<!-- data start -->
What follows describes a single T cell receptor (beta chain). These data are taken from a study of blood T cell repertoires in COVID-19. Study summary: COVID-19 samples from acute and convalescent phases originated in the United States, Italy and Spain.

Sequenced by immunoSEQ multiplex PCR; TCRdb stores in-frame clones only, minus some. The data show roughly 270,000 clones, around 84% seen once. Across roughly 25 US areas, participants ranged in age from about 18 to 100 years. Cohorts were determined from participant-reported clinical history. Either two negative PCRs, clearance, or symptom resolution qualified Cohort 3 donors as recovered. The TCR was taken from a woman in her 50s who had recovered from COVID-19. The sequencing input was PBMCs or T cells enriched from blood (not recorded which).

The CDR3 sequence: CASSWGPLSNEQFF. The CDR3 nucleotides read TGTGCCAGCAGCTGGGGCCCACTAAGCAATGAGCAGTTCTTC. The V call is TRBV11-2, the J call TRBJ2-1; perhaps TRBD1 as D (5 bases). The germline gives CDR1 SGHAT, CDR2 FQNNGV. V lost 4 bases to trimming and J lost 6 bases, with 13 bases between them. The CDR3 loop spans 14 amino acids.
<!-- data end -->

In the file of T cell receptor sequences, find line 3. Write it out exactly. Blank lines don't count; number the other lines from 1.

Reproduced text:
The CDR3 sequence: CASSWGPLSNEQFF. The CDR3 nucleotides read TGTGCCAGCAGCTGGGGCCCACTAAGCAATGAGCAGTTCTTC. The V call is TRBV11-2, the J call TRBJ2-1; perhaps TRBD1 as D (5 bases). The germline gives CDR1 SGHAT, CDR2 FQNNGV. V lost 4 bases to trimming and J lost 6 bases, with 13 bases between them. The CDR3 loop spans 14 amino acids.